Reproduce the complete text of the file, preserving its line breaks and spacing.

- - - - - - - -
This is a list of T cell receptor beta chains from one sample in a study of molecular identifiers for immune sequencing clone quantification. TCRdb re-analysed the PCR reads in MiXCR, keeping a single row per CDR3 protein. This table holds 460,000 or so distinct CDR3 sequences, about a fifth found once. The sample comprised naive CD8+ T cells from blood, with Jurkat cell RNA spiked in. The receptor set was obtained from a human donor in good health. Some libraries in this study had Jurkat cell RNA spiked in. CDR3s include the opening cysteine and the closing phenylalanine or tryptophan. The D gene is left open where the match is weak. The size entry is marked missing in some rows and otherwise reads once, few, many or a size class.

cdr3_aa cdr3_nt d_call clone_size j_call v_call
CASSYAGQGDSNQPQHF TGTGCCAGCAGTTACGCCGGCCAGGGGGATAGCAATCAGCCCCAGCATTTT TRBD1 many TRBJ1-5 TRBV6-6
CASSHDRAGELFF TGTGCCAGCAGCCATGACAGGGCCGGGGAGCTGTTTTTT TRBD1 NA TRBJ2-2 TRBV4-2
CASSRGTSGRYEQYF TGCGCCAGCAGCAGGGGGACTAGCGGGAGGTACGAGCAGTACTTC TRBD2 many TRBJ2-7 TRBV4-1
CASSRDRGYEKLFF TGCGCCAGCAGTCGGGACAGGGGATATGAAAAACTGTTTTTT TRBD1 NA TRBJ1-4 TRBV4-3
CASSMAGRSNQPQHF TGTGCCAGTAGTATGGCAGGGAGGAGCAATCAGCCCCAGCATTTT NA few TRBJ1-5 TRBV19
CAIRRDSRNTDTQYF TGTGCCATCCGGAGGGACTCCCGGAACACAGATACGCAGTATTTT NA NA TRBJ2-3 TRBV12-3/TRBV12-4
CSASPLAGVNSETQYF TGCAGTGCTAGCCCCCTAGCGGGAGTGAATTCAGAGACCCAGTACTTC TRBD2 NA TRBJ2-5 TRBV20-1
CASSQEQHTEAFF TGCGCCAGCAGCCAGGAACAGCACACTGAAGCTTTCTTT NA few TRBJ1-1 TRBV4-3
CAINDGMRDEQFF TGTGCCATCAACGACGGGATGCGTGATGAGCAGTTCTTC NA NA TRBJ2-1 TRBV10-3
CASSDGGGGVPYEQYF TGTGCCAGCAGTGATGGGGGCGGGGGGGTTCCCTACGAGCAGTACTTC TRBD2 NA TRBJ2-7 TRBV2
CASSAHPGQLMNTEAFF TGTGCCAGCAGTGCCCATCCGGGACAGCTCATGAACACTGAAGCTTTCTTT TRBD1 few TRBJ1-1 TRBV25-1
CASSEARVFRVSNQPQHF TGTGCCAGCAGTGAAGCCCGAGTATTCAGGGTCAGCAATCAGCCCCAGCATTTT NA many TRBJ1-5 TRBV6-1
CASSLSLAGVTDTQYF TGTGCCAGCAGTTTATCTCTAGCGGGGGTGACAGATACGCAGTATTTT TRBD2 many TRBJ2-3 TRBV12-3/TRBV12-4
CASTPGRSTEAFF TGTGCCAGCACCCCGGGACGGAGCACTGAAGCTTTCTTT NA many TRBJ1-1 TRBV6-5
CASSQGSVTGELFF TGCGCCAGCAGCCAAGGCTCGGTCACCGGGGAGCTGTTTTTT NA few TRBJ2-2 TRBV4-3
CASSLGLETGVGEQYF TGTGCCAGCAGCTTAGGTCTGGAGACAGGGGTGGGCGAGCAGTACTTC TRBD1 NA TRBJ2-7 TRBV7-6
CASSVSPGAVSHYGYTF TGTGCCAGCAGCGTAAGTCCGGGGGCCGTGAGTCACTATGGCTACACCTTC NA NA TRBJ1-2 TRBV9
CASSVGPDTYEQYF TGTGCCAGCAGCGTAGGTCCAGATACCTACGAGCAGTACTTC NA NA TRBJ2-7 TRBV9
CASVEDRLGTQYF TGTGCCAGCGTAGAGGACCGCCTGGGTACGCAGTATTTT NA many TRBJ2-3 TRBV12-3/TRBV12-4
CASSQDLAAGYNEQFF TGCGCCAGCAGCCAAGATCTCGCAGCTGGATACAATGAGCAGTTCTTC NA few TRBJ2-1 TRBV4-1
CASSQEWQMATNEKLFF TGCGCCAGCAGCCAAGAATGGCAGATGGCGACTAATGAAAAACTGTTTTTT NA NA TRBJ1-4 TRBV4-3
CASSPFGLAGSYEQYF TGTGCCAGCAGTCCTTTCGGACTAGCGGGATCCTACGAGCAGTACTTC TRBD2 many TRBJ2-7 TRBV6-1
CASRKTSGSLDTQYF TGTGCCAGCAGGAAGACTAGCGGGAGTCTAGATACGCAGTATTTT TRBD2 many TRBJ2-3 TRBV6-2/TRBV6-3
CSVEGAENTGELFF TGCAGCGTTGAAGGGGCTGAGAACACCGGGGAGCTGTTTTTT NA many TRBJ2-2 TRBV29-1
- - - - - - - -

This is a list of T cell receptor beta chains from one sample in a study of molecular identifiers for immune sequencing clone quantification. TCRdb re-analysed the PCR reads in MiXCR, keeping a single row per CDR3 protein. This table holds 460,000 or so distinct CDR3 sequences, about a fifth found once. The sample comprised naive CD8+ T cells from blood, with Jurkat cell RNA spiked in. The receptor set was obtained from a human donor in good health. Some libraries in this study had Jurkat cell RNA spiked in. CDR3s include the opening cysteine and the closing phenylalanine or tryptophan. The D gene is left open where the match is weak. The size entry is marked missing in some rows and otherwise reads once, few, many or a size class.

cdr3_aa cdr3_nt d_call clone_size j_call v_call
CASSYAGQGDSNQPQHF TGTGCCAGCAGTTACGCCGGCCAGGGGGATAGCAATCAGCCCCAGCATTTT TRBD1 many TRBJ1-5 TRBV6-6
CASSHDRAGELFF TGTGCCAGCAGCCATGACAGGGCCGGGGAGCTGTTTTTT TRBD1 NA TRBJ2-2 TRBV4-2
CASSRGTSGRYEQYF TGCGCCAGCAGCAGGGGGACTAGCGGGAGGTACGAGCAGTACTTC TRBD2 many TRBJ2-7 TRBV4-1
CASSRDRGYEKLFF TGCGCCAGCAGTCGGGACAGGGGATATGAAAAACTGTTTTTT TRBD1 NA TRBJ1-4 TRBV4-3
CASSMAGRSNQPQHF TGTGCCAGTAGTATGGCAGGGAGGAGCAATCAGCCCCAGCATTTT NA few TRBJ1-5 TRBV19
CAIRRDSRNTDTQYF TGTGCCATCCGGAGGGACTCCCGGAACACAGATACGCAGTATTTT NA NA TRBJ2-3 TRBV12-3/TRBV12-4
CSASPLAGVNSETQYF TGCAGTGCTAGCCCCCTAGCGGGAGTGAATTCAGAGACCCAGTACTTC TRBD2 NA TRBJ2-5 TRBV20-1
CASSQEQHTEAFF TGCGCCAGCAGCCAGGAACAGCACACTGAAGCTTTCTTT NA few TRBJ1-1 TRBV4-3
CAINDGMRDEQFF TGTGCCATCAACGACGGGATGCGTGATGAGCAGTTCTTC NA NA TRBJ2-1 TRBV10-3
CASSDGGGGVPYEQYF TGTGCCAGCAGTGATGGGGGCGGGGGGGTTCCCTACGAGCAGTACTTC TRBD2 NA TRBJ2-7 TRBV2
CASSAHPGQLMNTEAFF TGTGCCAGCAGTGCCCATCCGGGACAGCTCATGAACACTGAAGCTTTCTTT TRBD1 few TRBJ1-1 TRBV25-1
CASSEARVFRVSNQPQHF TGTGCCAGCAGTGAAGCCCGAGTATTCAGGGTCAGCAATCAGCCCCAGCATTTT NA many TRBJ1-5 TRBV6-1
CASSLSLAGVTDTQYF TGTGCCAGCAGTTTATCTCTAGCGGGGGTGACAGATACGCAGTATTTT TRBD2 many TRBJ2-3 TRBV12-3/TRBV12-4
CASTPGRSTEAFF TGTGCCAGCACCCCGGGACGGAGCACTGAAGCTTTCTTT NA many TRBJ1-1 TRBV6-5
CASSQGSVTGELFF TGCGCCAGCAGCCAAGGCTCGGTCACCGGGGAGCTGTTTTTT NA few TRBJ2-2 TRBV4-3
CASSLGLETGVGEQYF TGTGCCAGCAGCTTAGGTCTGGAGACAGGGGTGGGCGAGCAGTACTTC TRBD1 NA TRBJ2-7 TRBV7-6
CASSVSPGAVSHYGYTF TGTGCCAGCAGCGTAAGTCCGGGGGCCGTGAGTCACTATGGCTACACCTTC NA NA TRBJ1-2 TRBV9
CASSVGPDTYEQYF TGTGCCAGCAGCGTAGGTCCAGATACCTACGAGCAGTACTTC NA NA TRBJ2-7 TRBV9
CASVEDRLGTQYF TGTGCCAGCGTAGAGGACCGCCTGGGTACGCAGTATTTT NA many TRBJ2-3 TRBV12-3/TRBV12-4
CASSQDLAAGYNEQFF TGCGCCAGCAGCCAAGATCTCGCAGCTGGATACAATGAGCAGTTCTTC NA few TRBJ2-1 TRBV4-1
CASSQEWQMATNEKLFF TGCGCCAGCAGCCAAGAATGGCAGATGGCGACTAATGAAAAACTGTTTTTT NA NA TRBJ1-4 TRBV4-3
CASSPFGLAGSYEQYF TGTGCCAGCAGTCCTTTCGGACTAGCGGGATCCTACGAGCAGTACTTC TRBD2 many TRBJ2-7 TRBV6-1
CASRKTSGSLDTQYF TGTGCCAGCAGGAAGACTAGCGGGAGTCTAGATACGCAGTATTTT TRBD2 many TRBJ2-3 TRBV6-2/TRBV6-3
CSVEGAENTGELFF TGCAGCGTTGAAGGGGCTGAGAACACCGGGGAGCTGTTTTTT NA many TRBJ2-2 TRBV29-1